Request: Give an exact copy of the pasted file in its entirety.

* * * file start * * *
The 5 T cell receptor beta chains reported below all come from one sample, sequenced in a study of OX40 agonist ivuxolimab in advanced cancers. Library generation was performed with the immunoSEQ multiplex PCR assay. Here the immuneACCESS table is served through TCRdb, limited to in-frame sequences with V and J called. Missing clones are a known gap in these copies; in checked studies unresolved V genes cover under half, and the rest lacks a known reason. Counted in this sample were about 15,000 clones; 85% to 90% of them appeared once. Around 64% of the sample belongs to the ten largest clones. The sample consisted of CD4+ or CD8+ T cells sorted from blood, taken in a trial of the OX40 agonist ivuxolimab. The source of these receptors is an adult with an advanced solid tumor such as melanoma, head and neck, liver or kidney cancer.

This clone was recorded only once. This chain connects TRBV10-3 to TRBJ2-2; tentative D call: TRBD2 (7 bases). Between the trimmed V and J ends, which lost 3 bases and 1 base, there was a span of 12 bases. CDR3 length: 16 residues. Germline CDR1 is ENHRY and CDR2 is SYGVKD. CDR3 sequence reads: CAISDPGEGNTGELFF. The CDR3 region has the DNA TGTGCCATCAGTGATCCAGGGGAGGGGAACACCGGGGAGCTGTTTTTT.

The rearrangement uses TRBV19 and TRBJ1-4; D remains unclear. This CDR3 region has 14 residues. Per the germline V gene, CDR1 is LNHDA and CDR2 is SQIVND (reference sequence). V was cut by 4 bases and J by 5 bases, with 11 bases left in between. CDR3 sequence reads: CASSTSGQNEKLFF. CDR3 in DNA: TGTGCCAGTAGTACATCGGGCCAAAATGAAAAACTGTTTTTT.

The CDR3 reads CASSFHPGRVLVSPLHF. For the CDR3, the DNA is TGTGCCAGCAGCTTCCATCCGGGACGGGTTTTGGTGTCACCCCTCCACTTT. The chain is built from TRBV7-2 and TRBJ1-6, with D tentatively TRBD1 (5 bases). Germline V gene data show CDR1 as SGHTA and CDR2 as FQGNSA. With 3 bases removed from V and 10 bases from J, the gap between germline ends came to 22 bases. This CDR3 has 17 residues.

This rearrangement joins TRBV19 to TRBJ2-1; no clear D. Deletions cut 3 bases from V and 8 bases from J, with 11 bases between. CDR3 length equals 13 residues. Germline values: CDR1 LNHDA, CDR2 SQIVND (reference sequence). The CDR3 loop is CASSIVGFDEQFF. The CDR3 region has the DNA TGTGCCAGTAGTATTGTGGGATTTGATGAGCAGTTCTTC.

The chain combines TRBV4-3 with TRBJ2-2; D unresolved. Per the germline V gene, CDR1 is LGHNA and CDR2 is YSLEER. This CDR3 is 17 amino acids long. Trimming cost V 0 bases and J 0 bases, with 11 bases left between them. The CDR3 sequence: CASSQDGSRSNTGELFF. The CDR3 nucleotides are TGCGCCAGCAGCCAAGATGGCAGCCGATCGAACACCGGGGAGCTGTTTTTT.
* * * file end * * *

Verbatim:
The 5 T cell receptor beta chains reported below all come from one sample, sequenced in a study of OX40 agonist ivuxolimab in advanced cancers. Library generation was performed with the immunoSEQ multiplex PCR assay. Here the immuneACCESS table is served through TCRdb, limited to in-frame sequences with V and J called. Missing clones are a known gap in these copies; in checked studies unresolved V genes cover under half, and the rest lacks a known reason. Counted in this sample were about 15,000 clones; 85% to 90% of them appeared once. Around 64% of the sample belongs to the ten largest clones. The sample consisted of CD4+ or CD8+ T cells sorted from blood, taken in a trial of the OX40 agonist ivuxolimab. The source of these receptors is an adult with an advanced solid tumor such as melanoma, head and neck, liver or kidney cancer.

This clone was recorded only once. This chain connects TRBV10-3 to TRBJ2-2; tentative D call: TRBD2 (7 bases). Between the trimmed V and J ends, which lost 3 bases and 1 base, there was a span of 12 bases. CDR3 length: 16 residues. Germline CDR1 is ENHRY and CDR2 is SYGVKD. CDR3 sequence reads: CAISDPGEGNTGELFF. The CDR3 region has the DNA TGTGCCATCAGTGATCCAGGGGAGGGGAACACCGGGGAGCTGTTTTTT.

The rearrangement uses TRBV19 and TRBJ1-4; D remains unclear. This CDR3 region has 14 residues. Per the germline V gene, CDR1 is LNHDA and CDR2 is SQIVND (reference sequence). V was cut by 4 bases and J by 5 bases, with 11 bases left in between. CDR3 sequence reads: CASSTSGQNEKLFF. CDR3 in DNA: TGTGCCAGTAGTACATCGGGCCAAAATGAAAAACTGTTTTTT.

The CDR3 reads CASSFHPGRVLVSPLHF. For the CDR3, the DNA is TGTGCCAGCAGCTTCCATCCGGGACGGGTTTTGGTGTCACCCCTCCACTTT. The chain is built from TRBV7-2 and TRBJ1-6, with D tentatively TRBD1 (5 bases). Germline V gene data show CDR1 as SGHTA and CDR2 as FQGNSA. With 3 bases removed from V and 10 bases from J, the gap between germline ends came to 22 bases. This CDR3 has 17 residues.

This rearrangement joins TRBV19 to TRBJ2-1; no clear D. Deletions cut 3 bases from V and 8 bases from J, with 11 bases between. CDR3 length equals 13 residues. Germline values: CDR1 LNHDA, CDR2 SQIVND (reference sequence). The CDR3 loop is CASSIVGFDEQFF. The CDR3 region has the DNA TGTGCCAGTAGTATTGTGGGATTTGATGAGCAGTTCTTC.

The chain combines TRBV4-3 with TRBJ2-2; D unresolved. Per the germline V gene, CDR1 is LGHNA and CDR2 is YSLEER. This CDR3 is 17 amino acids long. Trimming cost V 0 bases and J 0 bases, with 11 bases left between them. The CDR3 sequence: CASSQDGSRSNTGELFF. The CDR3 nucleotides are TGCGCCAGCAGCCAAGATGGCAGCCGATCGAACACCGGGGAGCTGTTTTTT.